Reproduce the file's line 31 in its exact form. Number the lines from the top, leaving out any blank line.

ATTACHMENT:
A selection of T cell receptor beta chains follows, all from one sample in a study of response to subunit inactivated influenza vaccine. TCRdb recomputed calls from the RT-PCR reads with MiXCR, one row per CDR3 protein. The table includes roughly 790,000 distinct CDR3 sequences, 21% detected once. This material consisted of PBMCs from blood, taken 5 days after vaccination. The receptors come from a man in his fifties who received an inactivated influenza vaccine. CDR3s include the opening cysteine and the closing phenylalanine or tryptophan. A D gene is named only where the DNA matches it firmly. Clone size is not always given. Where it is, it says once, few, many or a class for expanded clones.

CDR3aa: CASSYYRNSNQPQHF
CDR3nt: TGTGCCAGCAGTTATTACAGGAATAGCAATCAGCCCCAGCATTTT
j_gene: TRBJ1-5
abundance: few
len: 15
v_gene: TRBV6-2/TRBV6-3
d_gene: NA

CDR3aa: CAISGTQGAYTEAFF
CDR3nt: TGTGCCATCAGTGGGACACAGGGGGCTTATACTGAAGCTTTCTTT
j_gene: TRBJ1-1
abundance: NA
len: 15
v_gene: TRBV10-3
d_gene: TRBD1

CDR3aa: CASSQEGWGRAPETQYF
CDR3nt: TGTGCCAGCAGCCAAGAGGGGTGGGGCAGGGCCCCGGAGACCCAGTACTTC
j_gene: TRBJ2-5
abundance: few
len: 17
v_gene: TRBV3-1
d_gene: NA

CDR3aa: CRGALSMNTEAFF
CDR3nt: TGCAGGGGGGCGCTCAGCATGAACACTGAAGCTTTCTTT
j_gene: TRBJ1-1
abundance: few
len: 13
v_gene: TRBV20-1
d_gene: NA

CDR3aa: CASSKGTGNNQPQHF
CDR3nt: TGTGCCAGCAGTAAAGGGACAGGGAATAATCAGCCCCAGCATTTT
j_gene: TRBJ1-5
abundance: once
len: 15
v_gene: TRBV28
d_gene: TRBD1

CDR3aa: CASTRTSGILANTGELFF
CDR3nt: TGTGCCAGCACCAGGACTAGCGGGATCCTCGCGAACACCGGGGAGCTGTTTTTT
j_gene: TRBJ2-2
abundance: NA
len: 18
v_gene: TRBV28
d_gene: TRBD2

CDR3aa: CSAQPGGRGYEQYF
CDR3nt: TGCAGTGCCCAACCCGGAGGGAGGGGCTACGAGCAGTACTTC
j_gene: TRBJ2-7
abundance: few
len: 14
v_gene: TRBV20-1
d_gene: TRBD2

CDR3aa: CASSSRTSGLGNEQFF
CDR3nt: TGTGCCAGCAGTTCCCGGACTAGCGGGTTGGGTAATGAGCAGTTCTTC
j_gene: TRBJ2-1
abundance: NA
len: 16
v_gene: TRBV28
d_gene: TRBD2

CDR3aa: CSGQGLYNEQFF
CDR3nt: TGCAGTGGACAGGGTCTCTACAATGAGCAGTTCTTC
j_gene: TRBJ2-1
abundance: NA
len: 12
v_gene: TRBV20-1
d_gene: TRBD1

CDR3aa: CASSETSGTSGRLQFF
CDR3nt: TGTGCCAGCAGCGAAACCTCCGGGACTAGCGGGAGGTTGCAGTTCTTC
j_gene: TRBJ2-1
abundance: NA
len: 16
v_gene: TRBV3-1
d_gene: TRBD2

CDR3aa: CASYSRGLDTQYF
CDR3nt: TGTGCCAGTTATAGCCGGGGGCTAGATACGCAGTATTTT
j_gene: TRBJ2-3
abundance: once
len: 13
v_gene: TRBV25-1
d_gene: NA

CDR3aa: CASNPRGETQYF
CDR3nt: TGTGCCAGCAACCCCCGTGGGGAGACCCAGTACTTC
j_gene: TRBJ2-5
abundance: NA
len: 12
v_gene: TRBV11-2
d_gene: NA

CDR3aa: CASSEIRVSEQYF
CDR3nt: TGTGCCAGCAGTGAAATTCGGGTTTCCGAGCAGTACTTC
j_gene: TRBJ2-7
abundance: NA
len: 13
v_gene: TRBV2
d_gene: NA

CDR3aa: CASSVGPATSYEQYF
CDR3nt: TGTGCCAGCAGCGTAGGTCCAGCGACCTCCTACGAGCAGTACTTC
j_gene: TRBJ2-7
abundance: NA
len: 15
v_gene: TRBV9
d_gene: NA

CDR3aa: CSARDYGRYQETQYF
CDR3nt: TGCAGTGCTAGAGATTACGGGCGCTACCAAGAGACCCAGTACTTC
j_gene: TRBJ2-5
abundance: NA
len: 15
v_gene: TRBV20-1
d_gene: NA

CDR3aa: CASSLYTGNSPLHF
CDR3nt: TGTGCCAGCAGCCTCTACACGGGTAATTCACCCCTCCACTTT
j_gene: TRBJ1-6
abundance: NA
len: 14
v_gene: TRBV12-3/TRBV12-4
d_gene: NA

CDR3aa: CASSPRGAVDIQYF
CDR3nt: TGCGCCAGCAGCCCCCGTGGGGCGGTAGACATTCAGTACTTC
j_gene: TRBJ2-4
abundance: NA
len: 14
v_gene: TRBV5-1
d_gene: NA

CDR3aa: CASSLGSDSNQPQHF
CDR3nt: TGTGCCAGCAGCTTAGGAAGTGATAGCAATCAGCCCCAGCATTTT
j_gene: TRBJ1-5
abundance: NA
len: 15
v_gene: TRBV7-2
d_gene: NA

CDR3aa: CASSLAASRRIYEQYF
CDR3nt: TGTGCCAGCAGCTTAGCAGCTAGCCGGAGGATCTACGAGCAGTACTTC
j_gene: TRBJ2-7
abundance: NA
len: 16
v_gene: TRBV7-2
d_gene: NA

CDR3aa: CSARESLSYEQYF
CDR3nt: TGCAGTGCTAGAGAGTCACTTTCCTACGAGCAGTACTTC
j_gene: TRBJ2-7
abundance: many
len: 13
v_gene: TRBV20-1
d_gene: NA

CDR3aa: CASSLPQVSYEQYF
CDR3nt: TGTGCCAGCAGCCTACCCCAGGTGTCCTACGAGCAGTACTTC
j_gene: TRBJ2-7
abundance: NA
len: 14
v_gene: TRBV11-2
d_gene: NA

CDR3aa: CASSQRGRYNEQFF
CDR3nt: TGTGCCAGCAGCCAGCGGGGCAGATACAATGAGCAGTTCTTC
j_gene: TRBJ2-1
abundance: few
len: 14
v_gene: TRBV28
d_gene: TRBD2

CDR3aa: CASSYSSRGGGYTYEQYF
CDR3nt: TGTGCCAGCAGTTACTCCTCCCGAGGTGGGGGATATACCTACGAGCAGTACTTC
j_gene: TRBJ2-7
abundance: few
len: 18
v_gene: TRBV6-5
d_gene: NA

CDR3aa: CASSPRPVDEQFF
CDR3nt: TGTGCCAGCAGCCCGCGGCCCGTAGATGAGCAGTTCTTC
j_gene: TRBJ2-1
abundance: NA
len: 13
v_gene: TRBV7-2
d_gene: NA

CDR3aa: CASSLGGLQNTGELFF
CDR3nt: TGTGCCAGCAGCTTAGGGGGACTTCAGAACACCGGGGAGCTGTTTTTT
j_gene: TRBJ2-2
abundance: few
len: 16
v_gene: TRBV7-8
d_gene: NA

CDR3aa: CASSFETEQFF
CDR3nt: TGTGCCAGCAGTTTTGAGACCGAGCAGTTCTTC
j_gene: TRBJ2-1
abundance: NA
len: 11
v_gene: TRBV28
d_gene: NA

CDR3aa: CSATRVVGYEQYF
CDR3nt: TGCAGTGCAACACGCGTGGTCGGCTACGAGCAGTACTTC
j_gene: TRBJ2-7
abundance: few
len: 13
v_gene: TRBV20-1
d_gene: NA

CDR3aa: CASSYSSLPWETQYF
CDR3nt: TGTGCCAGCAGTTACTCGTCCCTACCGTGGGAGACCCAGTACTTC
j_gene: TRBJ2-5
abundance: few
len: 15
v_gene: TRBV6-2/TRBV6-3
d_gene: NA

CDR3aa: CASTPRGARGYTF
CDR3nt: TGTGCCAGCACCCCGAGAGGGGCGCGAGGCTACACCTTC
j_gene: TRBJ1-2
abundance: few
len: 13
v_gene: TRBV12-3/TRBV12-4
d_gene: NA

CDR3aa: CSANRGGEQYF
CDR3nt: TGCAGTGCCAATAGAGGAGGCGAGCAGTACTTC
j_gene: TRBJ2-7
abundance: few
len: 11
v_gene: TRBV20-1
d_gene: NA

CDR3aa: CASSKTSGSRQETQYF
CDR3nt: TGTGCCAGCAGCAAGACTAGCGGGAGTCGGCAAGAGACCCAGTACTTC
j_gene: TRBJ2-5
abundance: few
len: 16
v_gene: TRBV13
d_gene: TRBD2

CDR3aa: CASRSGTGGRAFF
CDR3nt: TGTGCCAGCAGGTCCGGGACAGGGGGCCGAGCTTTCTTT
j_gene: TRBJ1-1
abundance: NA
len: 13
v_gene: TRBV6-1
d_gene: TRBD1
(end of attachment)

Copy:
CDR3nt: TGTGCCAGCAGTAAAGGGACAGGGAATAATCAGCCCCAGCATTTT